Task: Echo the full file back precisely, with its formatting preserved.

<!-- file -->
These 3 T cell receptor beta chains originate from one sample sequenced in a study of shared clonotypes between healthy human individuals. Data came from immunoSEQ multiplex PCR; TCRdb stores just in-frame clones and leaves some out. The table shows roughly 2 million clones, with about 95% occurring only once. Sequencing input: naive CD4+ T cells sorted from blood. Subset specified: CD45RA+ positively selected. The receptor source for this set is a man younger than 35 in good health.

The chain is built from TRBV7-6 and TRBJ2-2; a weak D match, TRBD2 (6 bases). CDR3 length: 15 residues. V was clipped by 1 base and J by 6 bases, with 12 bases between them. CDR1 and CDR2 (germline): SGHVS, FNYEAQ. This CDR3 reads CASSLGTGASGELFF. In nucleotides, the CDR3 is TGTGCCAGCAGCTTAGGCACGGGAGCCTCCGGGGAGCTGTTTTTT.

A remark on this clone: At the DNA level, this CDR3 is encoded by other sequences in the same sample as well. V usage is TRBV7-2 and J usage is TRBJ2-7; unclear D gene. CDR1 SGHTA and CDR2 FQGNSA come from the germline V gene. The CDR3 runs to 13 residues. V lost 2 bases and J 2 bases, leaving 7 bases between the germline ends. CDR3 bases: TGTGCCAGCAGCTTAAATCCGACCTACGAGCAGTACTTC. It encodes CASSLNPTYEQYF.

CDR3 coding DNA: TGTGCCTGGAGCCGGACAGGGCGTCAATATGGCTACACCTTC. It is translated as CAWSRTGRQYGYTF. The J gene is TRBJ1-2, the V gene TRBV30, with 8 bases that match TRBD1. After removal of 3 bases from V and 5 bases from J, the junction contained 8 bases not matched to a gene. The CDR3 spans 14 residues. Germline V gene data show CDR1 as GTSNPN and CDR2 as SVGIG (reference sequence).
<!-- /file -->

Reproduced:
These 3 T cell receptor beta chains originate from one sample sequenced in a study of shared clonotypes between healthy human individuals. Data came from immunoSEQ multiplex PCR; TCRdb stores just in-frame clones and leaves some out. The table shows roughly 2 million clones, with about 95% occurring only once. Sequencing input: naive CD4+ T cells sorted from blood. Subset specified: CD45RA+ positively selected. The receptor source for this set is a man younger than 35 in good health.

The chain is built from TRBV7-6 and TRBJ2-2; a weak D match, TRBD2 (6 bases). CDR3 length: 15 residues. V was clipped by 1 base and J by 6 bases, with 12 bases between them. CDR1 and CDR2 (germline): SGHVS, FNYEAQ. This CDR3 reads CASSLGTGASGELFF. In nucleotides, the CDR3 is TGTGCCAGCAGCTTAGGCACGGGAGCCTCCGGGGAGCTGTTTTTT.

A remark on this clone: At the DNA level, this CDR3 is encoded by other sequences in the same sample as well. V usage is TRBV7-2 and J usage is TRBJ2-7; unclear D gene. CDR1 SGHTA and CDR2 FQGNSA come from the germline V gene. The CDR3 runs to 13 residues. V lost 2 bases and J 2 bases, leaving 7 bases between the germline ends. CDR3 bases: TGTGCCAGCAGCTTAAATCCGACCTACGAGCAGTACTTC. It encodes CASSLNPTYEQYF.

CDR3 coding DNA: TGTGCCTGGAGCCGGACAGGGCGTCAATATGGCTACACCTTC. It is translated as CAWSRTGRQYGYTF. The J gene is TRBJ1-2, the V gene TRBV30, with 8 bases that match TRBD1. After removal of 3 bases from V and 5 bases from J, the junction contained 8 bases not matched to a gene. The CDR3 spans 14 residues. Germline V gene data show CDR1 as GTSNPN and CDR2 as SVGIG (reference sequence).